• The letter should be signed and on headed paper. We cannot therefore accept emails, but the letter can be sent in as a scanned attachment with an email message

Information required

  • Your name (and British Library Reader Pass number, if you have one)
  • The subject of your research
  • The reason you are conducting research (if engaged in academic research please indicate your status, e.g. M.A. student, Ph.D. student, academic, etc.)
  • What you intend to do with your research (e.g. journal article or ongoing academic research)
  • The type of material you wish to consult (if you want to see a small number of specific items please list them)
  • The level of experience you have in the use of vulnerable, original material (if you are enrolled on a Masters course or are beginning a Ph.D. please indicate the training you have received)
  • The name and position of the person supplying the letter for you

Getting the letter to the Library

We recommend that you bring the letter with you to the relevant Reading Room (Manuscripts or Asian and African Studies) in our main building at St Pancras and show it to the member of staff on duty at the Reference Enquiry Desk before placing an order. It might also help to show the letter to staff in our Reader Registration office when applying in person for a British Library Reader Pass.

Otherwise, if you have a British Library Reader Pass you can send us the letter, quoting your Reader Pass number. Scanned letters can be sent in as email attachments to the Manuscripts Reading Room or the Asian and African Studies Reading Room.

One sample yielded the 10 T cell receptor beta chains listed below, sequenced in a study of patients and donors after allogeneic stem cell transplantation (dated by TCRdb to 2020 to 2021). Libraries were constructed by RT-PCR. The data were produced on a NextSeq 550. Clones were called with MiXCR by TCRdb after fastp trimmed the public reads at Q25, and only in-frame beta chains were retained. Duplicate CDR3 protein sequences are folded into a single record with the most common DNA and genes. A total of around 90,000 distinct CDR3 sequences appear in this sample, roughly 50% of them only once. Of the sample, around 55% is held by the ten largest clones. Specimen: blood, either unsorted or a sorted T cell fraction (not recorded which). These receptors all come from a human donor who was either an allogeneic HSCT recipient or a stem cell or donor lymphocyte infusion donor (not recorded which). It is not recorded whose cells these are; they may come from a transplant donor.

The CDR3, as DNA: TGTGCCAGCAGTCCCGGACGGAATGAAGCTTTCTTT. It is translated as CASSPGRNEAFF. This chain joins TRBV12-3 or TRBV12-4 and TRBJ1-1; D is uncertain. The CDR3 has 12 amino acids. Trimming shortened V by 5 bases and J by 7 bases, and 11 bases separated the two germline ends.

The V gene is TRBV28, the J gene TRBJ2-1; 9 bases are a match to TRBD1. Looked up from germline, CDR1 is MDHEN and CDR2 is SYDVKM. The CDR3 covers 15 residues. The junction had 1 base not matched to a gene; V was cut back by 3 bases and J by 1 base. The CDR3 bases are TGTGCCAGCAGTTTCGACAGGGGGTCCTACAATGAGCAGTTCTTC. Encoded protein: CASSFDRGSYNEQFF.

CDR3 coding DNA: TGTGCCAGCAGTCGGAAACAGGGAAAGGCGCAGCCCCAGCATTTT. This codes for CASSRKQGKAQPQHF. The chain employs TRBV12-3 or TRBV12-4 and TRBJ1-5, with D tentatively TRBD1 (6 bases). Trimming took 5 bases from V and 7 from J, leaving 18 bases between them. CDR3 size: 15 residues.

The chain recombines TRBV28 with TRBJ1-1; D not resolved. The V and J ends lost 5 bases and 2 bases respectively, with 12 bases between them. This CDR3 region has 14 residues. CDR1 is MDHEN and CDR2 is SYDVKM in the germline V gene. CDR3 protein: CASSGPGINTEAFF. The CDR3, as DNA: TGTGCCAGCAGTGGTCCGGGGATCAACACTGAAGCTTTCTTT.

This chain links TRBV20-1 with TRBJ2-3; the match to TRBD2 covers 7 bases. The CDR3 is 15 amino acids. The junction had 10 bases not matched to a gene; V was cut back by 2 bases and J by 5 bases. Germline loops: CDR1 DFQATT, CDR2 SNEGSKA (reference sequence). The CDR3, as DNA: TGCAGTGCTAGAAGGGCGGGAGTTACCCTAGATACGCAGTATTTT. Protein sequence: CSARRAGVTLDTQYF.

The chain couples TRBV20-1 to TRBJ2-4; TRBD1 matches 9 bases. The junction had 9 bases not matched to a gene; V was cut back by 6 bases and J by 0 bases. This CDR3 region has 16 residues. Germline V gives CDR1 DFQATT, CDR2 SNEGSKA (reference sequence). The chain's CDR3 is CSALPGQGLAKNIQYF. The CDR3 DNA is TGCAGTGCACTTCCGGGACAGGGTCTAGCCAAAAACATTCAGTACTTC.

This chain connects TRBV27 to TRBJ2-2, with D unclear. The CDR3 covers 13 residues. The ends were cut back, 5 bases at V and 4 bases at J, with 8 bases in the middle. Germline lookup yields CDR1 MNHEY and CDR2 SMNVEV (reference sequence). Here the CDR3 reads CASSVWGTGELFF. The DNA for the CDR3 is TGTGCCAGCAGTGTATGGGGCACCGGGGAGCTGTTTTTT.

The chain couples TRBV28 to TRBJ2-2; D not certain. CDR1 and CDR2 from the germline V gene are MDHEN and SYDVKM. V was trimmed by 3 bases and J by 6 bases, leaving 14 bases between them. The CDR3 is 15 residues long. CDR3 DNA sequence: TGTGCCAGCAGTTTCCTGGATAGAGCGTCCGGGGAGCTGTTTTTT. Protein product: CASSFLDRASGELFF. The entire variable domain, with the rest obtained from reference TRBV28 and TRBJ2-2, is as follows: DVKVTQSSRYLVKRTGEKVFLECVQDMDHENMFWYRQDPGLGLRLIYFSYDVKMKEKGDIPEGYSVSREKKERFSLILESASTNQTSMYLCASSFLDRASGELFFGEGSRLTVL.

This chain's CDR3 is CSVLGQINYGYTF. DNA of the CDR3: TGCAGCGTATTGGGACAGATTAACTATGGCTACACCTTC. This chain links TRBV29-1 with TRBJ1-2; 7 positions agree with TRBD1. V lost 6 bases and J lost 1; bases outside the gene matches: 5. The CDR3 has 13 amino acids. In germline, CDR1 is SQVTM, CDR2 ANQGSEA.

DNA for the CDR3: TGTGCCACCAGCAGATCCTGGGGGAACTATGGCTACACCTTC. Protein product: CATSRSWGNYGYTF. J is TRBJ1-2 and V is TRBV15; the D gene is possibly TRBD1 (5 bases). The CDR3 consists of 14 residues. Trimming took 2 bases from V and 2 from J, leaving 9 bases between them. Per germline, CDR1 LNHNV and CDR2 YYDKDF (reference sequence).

Why a letter is required

The letter is not primarily intended to act as proof of identity, which is why we cannot accept staff passes or faculty cards in place of a letter. We use the letter to get a more rounded understanding of your research needs, so we can see how best to help you. By asking for a letter readers are also reminded (or made aware of the fact) that they are requesting access to material that is vulnerable and valuable (both culturally and financially) and that they should either have experience of handling fragile and important material or have received training in how to handle it.

Please note that we ask everyone to supply us with a letter of introduction, regardless of academic or professional status. The request for a letter pre-dates our move to St Pancras in 1997 and has proved to be a reasonable, practical and transparent way of demonstrating to others (including external auditors) that we take our responsibility as custodians of the national collection of manuscripts and archives very seriously. It has also proved an efficient way of managing requests for special material without making it necessary for readers to apply for, and explain their need to see, items on an individual basis – although material for which ‘restrictions for access apply’ need to be requested separately.

Surrogates in the form of digital images, microfilms, facsimiles, etc. are normally available for material in the Special Access or Restricted categories, and many of them have been edited, published, translated and discussed at length in secondary sources. We therefore regret that, typically, we cannot make items in the Special Access or Restricted categories available to those enrolled on taught undergraduate courses.